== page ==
peter59 peter59 - 1 month ago 18
Java Question

Thread deadlock avoidance

I want to know if it's authorized to avoid Thread deadlocks by making the threads not starting at the same time? Is there an other way to avoid the deadlocks in the following code?

Thanks in advance!

public class ThreadDeadlocks {

public static Object Lock1 = new Object();
public static Object Lock2 = new Object();

public static void main(String args[]) {

ThreadDemo1 t1 = new ThreadDemo1();
ThreadDemo2 t2 = new ThreadDemo2();

t1.start();
try {
Thread.sleep(100);
} catch (InterruptedException e) {
}
t2.start();
}

private static class ThreadDemo1 extends Thread {
public void run() {
synchronized (Lock1) {
System.out.println("Thread 1: Holding lock 1...");
try {
Thread.sleep(10);
} catch (InterruptedException e) {
}
System.out.println("Thread 1: Waiting for lock 2...");
synchronized (Lock2) {
System.out.println("Thread 1: Holding lock 1 & 2...");
}
}
}
}

private static class ThreadDemo2 extends Thread {
public void run() {
synchronized (Lock2) {
System.out.println("Thread 2: Holding lock 2...");
try {
Thread.sleep(10);
} catch (InterruptedException e) {
}
System.out.println("Thread 2: Waiting for lock 1...");
synchronized (Lock1) {
System.out.println("Thread 2: Holding lock 1 & 2...");
}
}
}
}
}

Answer

No, starting threads at different times is not a way to avoid deadlocks - in fact, what you'd be trying with different start times is a heuristic to serialize their critical sections. ++ see why at the and of this answer

[Edited with a solution]

Is there an other way to avoid the deadlocks in the following code?

The simplest way is to acquire the locks in the same order on both threads

synchronized(Lock1) {
   // do some work
  synchronized(Lock2) {
     // do some other work and commit (make changes visible)
  }
}

If the logic of your code dictates you can't do that, then use java.util.concurrent.locks classes. For example

ReentrantLock Lock1=new ReentrantLock();
ReentrantLock Lock2=new ReentrantLock();

private static class ThreadDemo1 extends Thread {
    public void run() {
         while(true) {
            Lock1.lock(); // will block until available
            System.out.println("Thread 1: Holding lock 1...");
            try {
                // Do some preliminary work here, but do not "commit" yet
                Thread.sleep(10);
            } catch (InterruptedException e) {
            }
            System.out.println("Thread 1: Waiting for lock 2...");
            if(!Lock2.tryLock(30, TimeUnit.MILLISECOND)) {
               System.out.println("Thread 1: not getting a hold on lock 2...");

               // altruistic behaviour: if I can't do it, let others 
               // do their work with Lock1, I'll try later
               System.out.println("Thread 1: release lock 1 and wait a bit");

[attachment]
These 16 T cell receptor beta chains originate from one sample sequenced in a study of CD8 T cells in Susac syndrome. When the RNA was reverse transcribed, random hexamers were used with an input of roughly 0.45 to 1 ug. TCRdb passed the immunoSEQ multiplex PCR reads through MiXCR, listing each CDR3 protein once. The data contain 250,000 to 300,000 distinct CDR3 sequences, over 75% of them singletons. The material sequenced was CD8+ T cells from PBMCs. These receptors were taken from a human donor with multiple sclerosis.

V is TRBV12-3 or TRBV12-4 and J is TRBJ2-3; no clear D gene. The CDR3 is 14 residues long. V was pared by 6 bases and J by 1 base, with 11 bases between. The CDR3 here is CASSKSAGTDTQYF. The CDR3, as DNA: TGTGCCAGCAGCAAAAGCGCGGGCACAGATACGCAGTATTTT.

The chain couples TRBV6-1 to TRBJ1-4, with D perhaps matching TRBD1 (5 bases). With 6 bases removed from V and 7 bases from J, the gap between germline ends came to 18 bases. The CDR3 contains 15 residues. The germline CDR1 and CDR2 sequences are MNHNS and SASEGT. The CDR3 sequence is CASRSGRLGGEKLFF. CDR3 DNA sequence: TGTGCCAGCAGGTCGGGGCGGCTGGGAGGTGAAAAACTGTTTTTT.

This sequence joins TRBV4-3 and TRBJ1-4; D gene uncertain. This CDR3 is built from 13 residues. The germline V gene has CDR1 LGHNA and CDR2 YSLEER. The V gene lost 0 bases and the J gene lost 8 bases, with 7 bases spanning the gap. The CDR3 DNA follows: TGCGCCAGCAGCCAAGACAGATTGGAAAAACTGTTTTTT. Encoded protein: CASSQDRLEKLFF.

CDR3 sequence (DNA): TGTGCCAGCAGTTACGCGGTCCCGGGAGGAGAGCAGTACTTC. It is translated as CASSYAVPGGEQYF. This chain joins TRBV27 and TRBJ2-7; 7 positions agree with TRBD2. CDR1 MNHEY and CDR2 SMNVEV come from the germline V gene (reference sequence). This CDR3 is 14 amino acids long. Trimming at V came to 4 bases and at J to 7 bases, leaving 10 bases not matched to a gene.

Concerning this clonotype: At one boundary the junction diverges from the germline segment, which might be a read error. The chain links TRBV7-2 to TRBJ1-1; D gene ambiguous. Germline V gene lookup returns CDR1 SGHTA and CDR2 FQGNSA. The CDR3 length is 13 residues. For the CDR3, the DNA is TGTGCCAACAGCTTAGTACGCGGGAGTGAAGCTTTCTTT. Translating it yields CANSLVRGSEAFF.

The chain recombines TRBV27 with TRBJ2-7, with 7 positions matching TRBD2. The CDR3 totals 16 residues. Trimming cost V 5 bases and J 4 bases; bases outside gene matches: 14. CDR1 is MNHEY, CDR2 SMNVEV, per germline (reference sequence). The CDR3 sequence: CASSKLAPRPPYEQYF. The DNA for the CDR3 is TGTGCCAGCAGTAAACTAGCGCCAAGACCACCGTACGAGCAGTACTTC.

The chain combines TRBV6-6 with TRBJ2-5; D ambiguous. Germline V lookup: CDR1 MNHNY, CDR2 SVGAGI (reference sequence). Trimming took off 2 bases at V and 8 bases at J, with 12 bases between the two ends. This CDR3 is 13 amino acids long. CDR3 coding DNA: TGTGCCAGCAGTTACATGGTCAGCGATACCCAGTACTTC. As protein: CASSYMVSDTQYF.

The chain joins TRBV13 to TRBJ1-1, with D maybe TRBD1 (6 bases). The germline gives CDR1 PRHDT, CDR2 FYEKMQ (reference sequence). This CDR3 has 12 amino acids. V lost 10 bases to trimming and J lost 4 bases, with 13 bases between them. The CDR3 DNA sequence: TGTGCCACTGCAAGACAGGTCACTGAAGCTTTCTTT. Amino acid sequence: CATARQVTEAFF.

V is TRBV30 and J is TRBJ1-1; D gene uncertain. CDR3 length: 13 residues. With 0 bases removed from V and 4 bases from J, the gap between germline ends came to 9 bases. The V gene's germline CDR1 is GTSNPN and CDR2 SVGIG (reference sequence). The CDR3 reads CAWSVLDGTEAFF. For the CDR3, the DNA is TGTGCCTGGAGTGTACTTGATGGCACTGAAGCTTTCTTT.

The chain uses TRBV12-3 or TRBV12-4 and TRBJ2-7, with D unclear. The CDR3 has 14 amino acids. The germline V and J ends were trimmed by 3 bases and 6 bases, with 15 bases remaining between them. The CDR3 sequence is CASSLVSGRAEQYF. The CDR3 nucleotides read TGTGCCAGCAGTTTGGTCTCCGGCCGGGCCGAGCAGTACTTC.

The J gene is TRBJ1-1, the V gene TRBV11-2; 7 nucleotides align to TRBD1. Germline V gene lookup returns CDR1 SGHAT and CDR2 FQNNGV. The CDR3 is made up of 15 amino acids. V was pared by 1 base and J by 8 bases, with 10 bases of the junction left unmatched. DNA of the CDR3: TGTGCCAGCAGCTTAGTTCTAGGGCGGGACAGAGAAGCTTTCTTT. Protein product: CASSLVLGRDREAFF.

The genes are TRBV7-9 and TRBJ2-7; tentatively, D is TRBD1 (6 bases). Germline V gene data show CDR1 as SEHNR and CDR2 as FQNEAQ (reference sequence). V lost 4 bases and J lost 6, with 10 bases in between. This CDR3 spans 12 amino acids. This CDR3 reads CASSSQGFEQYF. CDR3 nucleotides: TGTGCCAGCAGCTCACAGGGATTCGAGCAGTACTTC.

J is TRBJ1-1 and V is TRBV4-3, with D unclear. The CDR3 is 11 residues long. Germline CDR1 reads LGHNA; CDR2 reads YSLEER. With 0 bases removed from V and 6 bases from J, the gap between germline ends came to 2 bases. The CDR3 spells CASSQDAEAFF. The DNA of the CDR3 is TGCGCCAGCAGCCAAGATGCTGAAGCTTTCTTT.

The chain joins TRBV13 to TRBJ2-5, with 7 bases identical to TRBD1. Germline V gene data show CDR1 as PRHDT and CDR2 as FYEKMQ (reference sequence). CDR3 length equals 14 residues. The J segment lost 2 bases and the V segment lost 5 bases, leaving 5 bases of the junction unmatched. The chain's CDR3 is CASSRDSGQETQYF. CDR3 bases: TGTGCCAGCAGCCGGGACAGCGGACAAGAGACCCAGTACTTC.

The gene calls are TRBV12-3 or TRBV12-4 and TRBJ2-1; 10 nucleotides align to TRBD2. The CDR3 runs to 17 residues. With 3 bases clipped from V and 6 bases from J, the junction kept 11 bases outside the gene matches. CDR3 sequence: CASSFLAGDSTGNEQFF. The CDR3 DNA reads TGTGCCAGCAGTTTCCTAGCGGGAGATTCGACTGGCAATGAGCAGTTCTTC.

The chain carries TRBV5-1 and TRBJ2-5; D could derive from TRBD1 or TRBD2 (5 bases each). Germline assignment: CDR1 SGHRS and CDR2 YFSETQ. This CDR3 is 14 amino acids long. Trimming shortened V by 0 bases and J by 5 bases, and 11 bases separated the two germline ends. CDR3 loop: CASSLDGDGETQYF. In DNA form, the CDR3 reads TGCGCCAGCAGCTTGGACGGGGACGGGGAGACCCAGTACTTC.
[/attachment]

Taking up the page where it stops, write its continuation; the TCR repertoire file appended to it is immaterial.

Lock1.unlock();
               Thread.sleep(30);
               System.out.println("Thread 1: Discarding the work done before, will retry getting lock 1");

            }
            else {
               System.out.println("Thread 1: got a hold on lock 2...");
               break;
            }
        }
        // if we got here, we know we are holding both locks
        System.out.println("Thread 1: both locks available, complete the work");
        // work...
        Lock2.unlock(); // release the locks in the reverse... 
        Lock1.unlock(); // ... order of acquisition

    }
}

// do the same for the second thread

++ To demonstrate why delays in starting the threads at different times is not a foolproof solution, think if you can afford to delay one of the threads by 10 seconds in the example below. Then think what will you do if you don't actually know how long to wait.

private static class ThreadDemo1 extends Thread {
    public void run() {
        synchronized (Lock1) {
            System.out.println("Thread 1: Holding lock 1...");
            try {
                // modelling a workload here: 
                // can take anywhere up to 10 seconds
                Thread.sleep((long)(Math.random()*10000));
            } catch (InterruptedException e) {
            }
            System.out.println("Thread 1: Waiting for lock 2...");
            synchronized (Lock2) {
                System.out.println("Thread 1: Holding lock 1 & 2...");
            }
        }
    }
}

private static class ThreadDemo2 extends Thread {
    public void run() {
        synchronized (Lock2) {
            System.out.println("Thread 2: Holding lock 2...");
            try {
                // modelling a workload here: 
                // can take anywhere up to 10 seconds
                Thread.sleep((long)(Math.random()*10000));
            } catch (InterruptedException e) {
            }
            System.out.println("Thread 2: Waiting for lock 1...");
            synchronized (Lock1) {
                System.out.println("Thread 2: Holding lock 1 & 2...");
            }
        }
    }
}
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